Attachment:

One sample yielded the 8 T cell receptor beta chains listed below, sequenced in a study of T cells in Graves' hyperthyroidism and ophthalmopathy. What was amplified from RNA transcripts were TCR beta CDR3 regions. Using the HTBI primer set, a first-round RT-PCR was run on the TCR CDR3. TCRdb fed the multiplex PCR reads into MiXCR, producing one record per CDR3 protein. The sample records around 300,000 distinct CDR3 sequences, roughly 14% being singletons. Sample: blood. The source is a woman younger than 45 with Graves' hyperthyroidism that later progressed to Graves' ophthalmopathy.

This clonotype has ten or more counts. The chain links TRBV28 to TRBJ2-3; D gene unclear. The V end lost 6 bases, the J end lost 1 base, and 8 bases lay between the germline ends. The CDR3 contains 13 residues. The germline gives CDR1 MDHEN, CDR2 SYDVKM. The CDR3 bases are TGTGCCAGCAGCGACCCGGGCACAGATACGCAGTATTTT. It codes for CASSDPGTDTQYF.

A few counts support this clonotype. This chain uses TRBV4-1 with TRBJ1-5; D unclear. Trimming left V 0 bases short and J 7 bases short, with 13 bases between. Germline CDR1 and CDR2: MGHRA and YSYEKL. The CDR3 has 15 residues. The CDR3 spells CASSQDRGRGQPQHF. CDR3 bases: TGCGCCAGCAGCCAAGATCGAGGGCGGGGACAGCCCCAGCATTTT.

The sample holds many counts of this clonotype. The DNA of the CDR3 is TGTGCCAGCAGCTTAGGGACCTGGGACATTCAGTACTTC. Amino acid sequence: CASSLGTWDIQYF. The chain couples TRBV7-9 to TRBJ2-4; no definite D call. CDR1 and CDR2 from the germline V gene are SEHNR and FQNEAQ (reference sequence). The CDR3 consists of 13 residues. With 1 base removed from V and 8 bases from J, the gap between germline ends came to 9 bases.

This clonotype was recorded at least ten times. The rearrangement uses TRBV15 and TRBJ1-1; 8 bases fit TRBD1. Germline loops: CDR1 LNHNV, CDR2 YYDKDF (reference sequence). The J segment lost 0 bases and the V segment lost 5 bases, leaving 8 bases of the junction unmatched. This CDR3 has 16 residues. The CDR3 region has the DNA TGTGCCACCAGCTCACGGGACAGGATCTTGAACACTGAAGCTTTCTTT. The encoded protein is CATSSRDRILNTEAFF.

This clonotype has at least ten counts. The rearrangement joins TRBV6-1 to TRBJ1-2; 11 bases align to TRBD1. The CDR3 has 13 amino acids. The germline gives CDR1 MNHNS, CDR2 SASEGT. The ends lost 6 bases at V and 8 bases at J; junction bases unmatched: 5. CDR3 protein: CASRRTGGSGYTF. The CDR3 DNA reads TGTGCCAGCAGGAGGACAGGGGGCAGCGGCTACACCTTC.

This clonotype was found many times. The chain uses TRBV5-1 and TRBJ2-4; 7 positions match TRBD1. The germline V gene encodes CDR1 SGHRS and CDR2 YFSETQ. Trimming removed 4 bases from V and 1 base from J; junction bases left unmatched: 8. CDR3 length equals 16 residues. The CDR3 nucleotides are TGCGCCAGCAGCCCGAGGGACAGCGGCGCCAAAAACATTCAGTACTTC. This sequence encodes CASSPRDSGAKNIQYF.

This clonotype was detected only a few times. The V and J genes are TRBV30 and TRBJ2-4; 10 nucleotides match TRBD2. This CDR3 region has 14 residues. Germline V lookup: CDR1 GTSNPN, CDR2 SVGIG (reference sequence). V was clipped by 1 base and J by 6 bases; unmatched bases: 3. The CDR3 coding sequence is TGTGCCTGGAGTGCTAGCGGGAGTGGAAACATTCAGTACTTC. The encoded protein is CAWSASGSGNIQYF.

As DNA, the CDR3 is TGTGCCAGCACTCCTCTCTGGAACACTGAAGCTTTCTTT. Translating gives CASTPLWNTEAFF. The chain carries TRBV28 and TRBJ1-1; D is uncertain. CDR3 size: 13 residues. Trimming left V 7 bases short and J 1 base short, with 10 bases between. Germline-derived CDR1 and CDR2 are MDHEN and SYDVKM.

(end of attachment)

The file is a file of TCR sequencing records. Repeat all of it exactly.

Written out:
One sample yielded the 8 T cell receptor beta chains listed below, sequenced in a study of T cells in Graves' hyperthyroidism and ophthalmopathy. What was amplified from RNA transcripts were TCR beta CDR3 regions. Using the HTBI primer set, a first-round RT-PCR was run on the TCR CDR3. TCRdb fed the multiplex PCR reads into MiXCR, producing one record per CDR3 protein. The sample records around 300,000 distinct CDR3 sequences, roughly 14% being singletons. Sample: blood. The source is a woman younger than 45 with Graves' hyperthyroidism that later progressed to Graves' ophthalmopathy.

This clonotype has ten or more counts. The chain links TRBV28 to TRBJ2-3; D gene unclear. The V end lost 6 bases, the J end lost 1 base, and 8 bases lay between the germline ends. The CDR3 contains 13 residues. The germline gives CDR1 MDHEN, CDR2 SYDVKM. The CDR3 bases are TGTGCCAGCAGCGACCCGGGCACAGATACGCAGTATTTT. It codes for CASSDPGTDTQYF.

A few counts support this clonotype. This chain uses TRBV4-1 with TRBJ1-5; D unclear. Trimming left V 0 bases short and J 7 bases short, with 13 bases between. Germline CDR1 and CDR2: MGHRA and YSYEKL. The CDR3 has 15 residues. The CDR3 spells CASSQDRGRGQPQHF. CDR3 bases: TGCGCCAGCAGCCAAGATCGAGGGCGGGGACAGCCCCAGCATTTT.

The sample holds many counts of this clonotype. The DNA of the CDR3 is TGTGCCAGCAGCTTAGGGACCTGGGACATTCAGTACTTC. Amino acid sequence: CASSLGTWDIQYF. The chain couples TRBV7-9 to TRBJ2-4; no definite D call. CDR1 and CDR2 from the germline V gene are SEHNR and FQNEAQ (reference sequence). The CDR3 consists of 13 residues. With 1 base removed from V and 8 bases from J, the gap between germline ends came to 9 bases.

This clonotype was recorded at least ten times. The rearrangement uses TRBV15 and TRBJ1-1; 8 bases fit TRBD1. Germline loops: CDR1 LNHNV, CDR2 YYDKDF (reference sequence). The J segment lost 0 bases and the V segment lost 5 bases, leaving 8 bases of the junction unmatched. This CDR3 has 16 residues. The CDR3 region has the DNA TGTGCCACCAGCTCACGGGACAGGATCTTGAACACTGAAGCTTTCTTT. The encoded protein is CATSSRDRILNTEAFF.

This clonotype has at least ten counts. The rearrangement joins TRBV6-1 to TRBJ1-2; 11 bases align to TRBD1. The CDR3 has 13 amino acids. The germline gives CDR1 MNHNS, CDR2 SASEGT. The ends lost 6 bases at V and 8 bases at J; junction bases unmatched: 5. CDR3 protein: CASRRTGGSGYTF. The CDR3 DNA reads TGTGCCAGCAGGAGGACAGGGGGCAGCGGCTACACCTTC.

This clonotype was found many times. The chain uses TRBV5-1 and TRBJ2-4; 7 positions match TRBD1. The germline V gene encodes CDR1 SGHRS and CDR2 YFSETQ. Trimming removed 4 bases from V and 1 base from J; junction bases left unmatched: 8. CDR3 length equals 16 residues. The CDR3 nucleotides are TGCGCCAGCAGCCCGAGGGACAGCGGCGCCAAAAACATTCAGTACTTC. This sequence encodes CASSPRDSGAKNIQYF.

This clonotype was detected only a few times. The V and J genes are TRBV30 and TRBJ2-4; 10 nucleotides match TRBD2. This CDR3 region has 14 residues. Germline V lookup: CDR1 GTSNPN, CDR2 SVGIG (reference sequence). V was clipped by 1 base and J by 6 bases; unmatched bases: 3. The CDR3 coding sequence is TGTGCCTGGAGTGCTAGCGGGAGTGGAAACATTCAGTACTTC. The encoded protein is CAWSASGSGNIQYF.

As DNA, the CDR3 is TGTGCCAGCACTCCTCTCTGGAACACTGAAGCTTTCTTT. Translating gives CASTPLWNTEAFF. The chain carries TRBV28 and TRBJ1-1; D is uncertain. CDR3 size: 13 residues. Trimming left V 7 bases short and J 1 base short, with 10 bases between. Germline-derived CDR1 and CDR2 are MDHEN and SYDVKM.